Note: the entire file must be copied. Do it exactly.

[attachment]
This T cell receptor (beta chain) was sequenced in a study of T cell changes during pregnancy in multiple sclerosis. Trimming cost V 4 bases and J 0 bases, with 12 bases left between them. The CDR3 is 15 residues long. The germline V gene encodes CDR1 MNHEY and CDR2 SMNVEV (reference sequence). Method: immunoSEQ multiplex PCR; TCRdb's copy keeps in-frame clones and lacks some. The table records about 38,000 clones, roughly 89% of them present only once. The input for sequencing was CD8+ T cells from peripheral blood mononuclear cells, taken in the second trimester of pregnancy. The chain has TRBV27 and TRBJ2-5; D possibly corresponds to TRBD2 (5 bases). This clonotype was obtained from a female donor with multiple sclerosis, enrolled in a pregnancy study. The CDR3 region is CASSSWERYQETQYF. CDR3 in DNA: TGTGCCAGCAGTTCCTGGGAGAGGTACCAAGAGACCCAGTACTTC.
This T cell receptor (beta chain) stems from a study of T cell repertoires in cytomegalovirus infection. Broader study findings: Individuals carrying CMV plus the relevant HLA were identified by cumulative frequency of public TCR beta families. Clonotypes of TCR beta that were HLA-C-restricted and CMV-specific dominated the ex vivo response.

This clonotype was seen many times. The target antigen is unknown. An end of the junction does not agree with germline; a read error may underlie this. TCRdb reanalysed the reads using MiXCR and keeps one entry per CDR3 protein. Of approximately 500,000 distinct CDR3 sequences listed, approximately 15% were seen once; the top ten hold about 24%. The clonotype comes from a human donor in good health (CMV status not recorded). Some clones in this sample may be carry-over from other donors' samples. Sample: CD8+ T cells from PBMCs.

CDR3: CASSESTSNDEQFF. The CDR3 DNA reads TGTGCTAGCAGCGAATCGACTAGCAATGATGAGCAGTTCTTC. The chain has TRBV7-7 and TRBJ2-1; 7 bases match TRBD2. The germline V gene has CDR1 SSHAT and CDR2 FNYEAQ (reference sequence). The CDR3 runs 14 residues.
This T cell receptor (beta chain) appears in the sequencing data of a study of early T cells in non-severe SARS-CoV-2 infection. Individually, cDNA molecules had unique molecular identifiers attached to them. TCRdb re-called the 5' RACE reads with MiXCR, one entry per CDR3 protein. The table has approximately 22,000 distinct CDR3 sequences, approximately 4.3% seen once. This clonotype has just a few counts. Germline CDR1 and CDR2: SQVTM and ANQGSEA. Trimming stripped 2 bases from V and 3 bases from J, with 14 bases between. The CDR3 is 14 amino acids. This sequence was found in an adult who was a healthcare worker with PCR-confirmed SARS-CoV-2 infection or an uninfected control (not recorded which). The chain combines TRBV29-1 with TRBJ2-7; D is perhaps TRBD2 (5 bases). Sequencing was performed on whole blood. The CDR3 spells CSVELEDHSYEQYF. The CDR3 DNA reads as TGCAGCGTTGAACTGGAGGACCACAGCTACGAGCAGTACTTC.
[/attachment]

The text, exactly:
This T cell receptor (beta chain) was sequenced in a study of T cell changes during pregnancy in multiple sclerosis. Trimming cost V 4 bases and J 0 bases, with 12 bases left between them. The CDR3 is 15 residues long. The germline V gene encodes CDR1 MNHEY and CDR2 SMNVEV (reference sequence). Method: immunoSEQ multiplex PCR; TCRdb's copy keeps in-frame clones and lacks some. The table records about 38,000 clones, roughly 89% of them present only once. The input for sequencing was CD8+ T cells from peripheral blood mononuclear cells, taken in the second trimester of pregnancy. The chain has TRBV27 and TRBJ2-5; D possibly corresponds to TRBD2 (5 bases). This clonotype was obtained from a female donor with multiple sclerosis, enrolled in a pregnancy study. The CDR3 region is CASSSWERYQETQYF. CDR3 in DNA: TGTGCCAGCAGTTCCTGGGAGAGGTACCAAGAGACCCAGTACTTC.
This T cell receptor (beta chain) stems from a study of T cell repertoires in cytomegalovirus infection. Broader study findings: Individuals carrying CMV plus the relevant HLA were identified by cumulative frequency of public TCR beta families. Clonotypes of TCR beta that were HLA-C-restricted and CMV-specific dominated the ex vivo response.

This clonotype was seen many times. The target antigen is unknown. An end of the junction does not agree with germline; a read error may underlie this. TCRdb reanalysed the reads using MiXCR and keeps one entry per CDR3 protein. Of approximately 500,000 distinct CDR3 sequences listed, approximately 15% were seen once; the top ten hold about 24%. The clonotype comes from a human donor in good health (CMV status not recorded). Some clones in this sample may be carry-over from other donors' samples. Sample: CD8+ T cells from PBMCs.

CDR3: CASSESTSNDEQFF. The CDR3 DNA reads TGTGCTAGCAGCGAATCGACTAGCAATGATGAGCAGTTCTTC. The chain has TRBV7-7 and TRBJ2-1; 7 bases match TRBD2. The germline V gene has CDR1 SSHAT and CDR2 FNYEAQ (reference sequence). The CDR3 runs 14 residues.
This T cell receptor (beta chain) appears in the sequencing data of a study of early T cells in non-severe SARS-CoV-2 infection. Individually, cDNA molecules had unique molecular identifiers attached to them. TCRdb re-called the 5' RACE reads with MiXCR, one entry per CDR3 protein. The table has approximately 22,000 distinct CDR3 sequences, approximately 4.3% seen once. This clonotype has just a few counts. Germline CDR1 and CDR2: SQVTM and ANQGSEA. Trimming stripped 2 bases from V and 3 bases from J, with 14 bases between. The CDR3 is 14 amino acids. This sequence was found in an adult who was a healthcare worker with PCR-confirmed SARS-CoV-2 infection or an uninfected control (not recorded which). The chain combines TRBV29-1 with TRBJ2-7; D is perhaps TRBD2 (5 bases). Sequencing was performed on whole blood. The CDR3 spells CSVELEDHSYEQYF. The CDR3 DNA reads as TGCAGCGTTGAACTGGAGGACCACAGCTACGAGCAGTACTTC.